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feminine

[fem-uh-nin]
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adjective
  1. pertaining to a woman or girl: feminine beauty; feminine dress.
  2. having qualities traditionally ascribed to women, as sensitivity or gentleness.
  3. effeminate; womanish: a man with a feminine walk.
  4. belonging to the female sex; female: feminine staff members.
  5. Grammar. noting or pertaining to that one of the three genders of Latin, Greek, German, etc., or one of the two genders of French, Spanish, Hebrew, etc., having among its members most nouns referring to females, as well as other nouns, as Latin stella “star,” or German Zeit “time.”
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noun Grammar.
  1. the feminine gender.
  2. a noun or other element in or marking that gender.
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Origin of feminine

1350–1400; Middle English < Anglo-French, Old French: feminine of feminin < L of fēminīnus, equivalent to fēmin(a) woman (see fetus) + -īnus -ine1
Related formsfem·i·nine·ly, adverbfem·i·nine·ness, nounan·ti·fem·i·nine, adjectivean·ti·fem·i·nine·ly, adverban·ti·fem·i·nine·ness, nounhalf-fem·i·nine, adjectivehy·per·fem·i·nine, adjectivehy·per·fem·i·nine·ly, adverbhy·per·fem·i·nine·ness, nouno·ver·fem·i·nine, adjectiveo·ver·fem·i·nine·ly, adverbpseu·do·fem·i·nine, adjectivesu·per·fem·i·nine, adjectiveul·tra·fem·i·nine, adjectiveun·fem·i·nine, adjectiveun·fem·i·nine·ly, adverb
Can be confusedfemale feminine (see synonym study at female)effeminate effete feminine womanish womanly (see synonym study at womanly)

Synonyms

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2. See female.
Dictionary.com Unabridged Based on the Random House Unabridged Dictionary, © Random House, Inc. 2018

Related Words

ladylike, soft, tender, womanly, female, dainty, effeminate, womanish

Examples from the Web for feminine

Contemporary Examples

Historical Examples

  • Simple Alleyne opened his eyes at this little spurt of feminine bitterness.

    The White Company

    Arthur Conan Doyle

  • Did she have a heart, then, or was it a feminine trait to turn pale in every emergency?

  • But dancing was the only feminine accomplishment with which she had any acquaintance.

    Biographical Stories

    Nathaniel Hawthorne

  • "'Tis nothing," she answered, refusing his support with feminine reserve.

    The Last of the Mohicans

    James Fenimore Cooper

  • His own nature partook of the feminine, and he shared its intuitions and its fears.

    Tiverton Tales

    Alice Brown


British Dictionary definitions for feminine

feminine

adjective
  1. suitable to or characteristic of a womana feminine fashion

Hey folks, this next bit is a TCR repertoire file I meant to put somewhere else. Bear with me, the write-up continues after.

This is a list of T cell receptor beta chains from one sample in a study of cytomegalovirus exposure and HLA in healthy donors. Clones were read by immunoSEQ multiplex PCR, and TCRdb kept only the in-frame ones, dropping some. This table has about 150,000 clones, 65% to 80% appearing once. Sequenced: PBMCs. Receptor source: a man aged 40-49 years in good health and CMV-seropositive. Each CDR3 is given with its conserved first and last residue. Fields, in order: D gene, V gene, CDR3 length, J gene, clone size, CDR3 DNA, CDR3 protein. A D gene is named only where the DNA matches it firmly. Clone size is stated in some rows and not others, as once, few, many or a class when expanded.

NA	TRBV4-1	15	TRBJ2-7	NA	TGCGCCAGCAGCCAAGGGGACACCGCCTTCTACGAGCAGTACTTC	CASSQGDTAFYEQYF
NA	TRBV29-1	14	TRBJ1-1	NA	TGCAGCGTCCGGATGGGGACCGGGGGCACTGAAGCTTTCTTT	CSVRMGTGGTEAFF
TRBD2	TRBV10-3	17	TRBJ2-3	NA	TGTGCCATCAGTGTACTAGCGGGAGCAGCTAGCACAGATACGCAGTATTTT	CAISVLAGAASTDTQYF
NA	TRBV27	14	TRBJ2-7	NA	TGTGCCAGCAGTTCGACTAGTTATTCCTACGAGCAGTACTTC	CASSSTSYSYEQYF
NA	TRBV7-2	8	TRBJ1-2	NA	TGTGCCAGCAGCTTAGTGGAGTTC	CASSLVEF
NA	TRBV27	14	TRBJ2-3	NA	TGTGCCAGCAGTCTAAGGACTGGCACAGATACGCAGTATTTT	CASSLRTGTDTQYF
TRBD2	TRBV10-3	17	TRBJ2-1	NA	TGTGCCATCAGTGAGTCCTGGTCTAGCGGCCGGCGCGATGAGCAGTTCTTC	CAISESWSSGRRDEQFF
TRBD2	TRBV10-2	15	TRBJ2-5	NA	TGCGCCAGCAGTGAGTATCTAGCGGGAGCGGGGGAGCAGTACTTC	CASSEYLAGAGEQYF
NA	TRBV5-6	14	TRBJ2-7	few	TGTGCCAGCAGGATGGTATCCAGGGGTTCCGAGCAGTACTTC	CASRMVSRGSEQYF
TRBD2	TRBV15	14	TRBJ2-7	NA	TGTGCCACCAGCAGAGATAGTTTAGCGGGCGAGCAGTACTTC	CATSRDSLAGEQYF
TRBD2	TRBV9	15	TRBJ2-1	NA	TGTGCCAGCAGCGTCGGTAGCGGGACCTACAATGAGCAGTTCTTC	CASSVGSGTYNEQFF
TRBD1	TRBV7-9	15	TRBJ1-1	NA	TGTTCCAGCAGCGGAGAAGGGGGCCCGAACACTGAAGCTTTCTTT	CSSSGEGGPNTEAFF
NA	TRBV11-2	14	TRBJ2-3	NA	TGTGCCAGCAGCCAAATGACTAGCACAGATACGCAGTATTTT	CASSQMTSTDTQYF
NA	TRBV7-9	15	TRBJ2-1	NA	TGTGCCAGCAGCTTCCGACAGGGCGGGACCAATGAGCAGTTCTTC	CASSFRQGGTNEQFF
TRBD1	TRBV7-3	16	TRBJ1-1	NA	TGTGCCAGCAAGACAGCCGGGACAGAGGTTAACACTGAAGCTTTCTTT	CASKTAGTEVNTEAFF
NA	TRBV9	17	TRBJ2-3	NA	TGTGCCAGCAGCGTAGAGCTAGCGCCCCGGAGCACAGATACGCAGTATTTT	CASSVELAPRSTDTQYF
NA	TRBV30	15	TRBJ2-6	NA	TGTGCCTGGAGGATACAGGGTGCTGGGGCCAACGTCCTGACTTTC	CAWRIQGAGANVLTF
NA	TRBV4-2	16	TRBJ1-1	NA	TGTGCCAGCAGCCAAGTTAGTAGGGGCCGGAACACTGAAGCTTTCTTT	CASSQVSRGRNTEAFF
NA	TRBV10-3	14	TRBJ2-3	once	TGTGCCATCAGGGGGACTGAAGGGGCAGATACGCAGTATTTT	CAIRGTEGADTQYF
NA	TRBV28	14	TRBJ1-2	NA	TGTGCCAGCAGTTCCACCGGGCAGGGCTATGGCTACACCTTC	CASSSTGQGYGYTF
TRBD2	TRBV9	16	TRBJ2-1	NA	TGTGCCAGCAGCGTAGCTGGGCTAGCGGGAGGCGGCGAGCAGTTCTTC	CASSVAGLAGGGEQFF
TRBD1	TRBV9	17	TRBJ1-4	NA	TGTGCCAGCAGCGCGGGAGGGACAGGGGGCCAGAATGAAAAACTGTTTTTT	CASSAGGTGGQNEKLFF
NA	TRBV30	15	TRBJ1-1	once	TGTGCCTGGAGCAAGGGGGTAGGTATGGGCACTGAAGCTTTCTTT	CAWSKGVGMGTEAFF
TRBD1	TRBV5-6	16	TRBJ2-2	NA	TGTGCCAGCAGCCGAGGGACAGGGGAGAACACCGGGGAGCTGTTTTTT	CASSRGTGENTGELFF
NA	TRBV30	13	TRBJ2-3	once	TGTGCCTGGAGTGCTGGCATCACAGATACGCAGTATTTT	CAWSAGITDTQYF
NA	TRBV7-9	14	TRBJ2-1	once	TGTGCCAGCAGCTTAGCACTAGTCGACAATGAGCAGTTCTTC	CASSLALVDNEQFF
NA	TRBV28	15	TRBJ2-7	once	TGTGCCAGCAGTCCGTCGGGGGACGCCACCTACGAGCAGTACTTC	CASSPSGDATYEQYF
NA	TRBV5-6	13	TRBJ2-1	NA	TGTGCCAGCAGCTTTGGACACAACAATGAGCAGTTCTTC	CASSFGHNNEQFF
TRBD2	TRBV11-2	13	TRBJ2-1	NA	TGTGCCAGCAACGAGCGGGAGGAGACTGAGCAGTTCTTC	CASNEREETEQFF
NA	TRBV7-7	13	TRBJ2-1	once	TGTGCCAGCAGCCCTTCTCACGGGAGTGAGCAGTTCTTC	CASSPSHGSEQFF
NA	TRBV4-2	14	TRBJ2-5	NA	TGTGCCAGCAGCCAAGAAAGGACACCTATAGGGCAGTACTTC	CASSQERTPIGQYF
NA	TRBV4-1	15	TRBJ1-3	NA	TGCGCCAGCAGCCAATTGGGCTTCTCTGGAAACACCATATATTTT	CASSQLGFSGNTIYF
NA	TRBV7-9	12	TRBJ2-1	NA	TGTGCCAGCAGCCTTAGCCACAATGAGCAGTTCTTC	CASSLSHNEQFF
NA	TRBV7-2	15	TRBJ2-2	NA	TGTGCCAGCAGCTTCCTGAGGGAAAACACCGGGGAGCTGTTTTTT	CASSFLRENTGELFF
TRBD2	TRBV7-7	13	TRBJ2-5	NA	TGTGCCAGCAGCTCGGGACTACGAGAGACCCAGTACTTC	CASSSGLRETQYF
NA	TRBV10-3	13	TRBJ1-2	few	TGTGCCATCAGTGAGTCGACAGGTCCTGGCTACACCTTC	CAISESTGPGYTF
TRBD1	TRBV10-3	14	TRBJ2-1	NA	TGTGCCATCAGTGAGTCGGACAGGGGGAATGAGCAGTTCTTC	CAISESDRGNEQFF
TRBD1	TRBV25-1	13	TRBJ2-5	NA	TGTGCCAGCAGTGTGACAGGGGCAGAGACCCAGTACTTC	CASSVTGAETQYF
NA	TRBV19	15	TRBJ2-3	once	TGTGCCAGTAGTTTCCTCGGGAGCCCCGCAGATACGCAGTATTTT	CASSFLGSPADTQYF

2. possessing qualities or characteristics considered typical of or appropriate to a woman
  3. effeminate; womanish
  4. grammar
    1. denoting or belonging to a gender of nouns, occurring in many inflected languages, that includes all kinds of referents as well as some female animate referents
    2. (as noun)German Zeit ``time'' and Ehe ``marriage'' are feminines
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Derived Formsfemininely, adverbfeminineness, noun

Word Origin

C14: from Latin fēminīnus, from fēmina woman
Collins English Dictionary - Complete & Unabridged 2012 Digital Edition © William Collins Sons & Co. Ltd. 1979, 1986 © HarperCollins Publishers 1998, 2000, 2003, 2005, 2006, 2007, 2009, 2012

Word Origin and History for feminine

adj.

mid-14c., "of the female sex," from Old French femenin (12c.) "feminine, female; with feminine qualities, effeminate," from Latin femininus "feminine" (in the grammatical sense at first), from femina "woman, female," literally "she who suckles," from root of felare "to suck, suckle" (see fecund). Sense of "woman-like, proper to or characteristic of women" is recorded from mid-15c.

The interplay of meanings now represented in female, feminine, and effeminate, and the attempt to make them clear and separate, has led to many coinages: feminitude (1878); feminile "feminine" (1640s); feminility "womanliness" (1838); femality (17c., "effeminacy;" 1754 "female nature"). Also feminality (1640s, "quality or state of being female"), from rare adjective feminal (late 14c.), from Old French feminal. And femineity "quality or state of being feminine," from Latin femineus "of a woman, pertaining to a woman."

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Online Etymology Dictionary, © 2010 Douglas Harper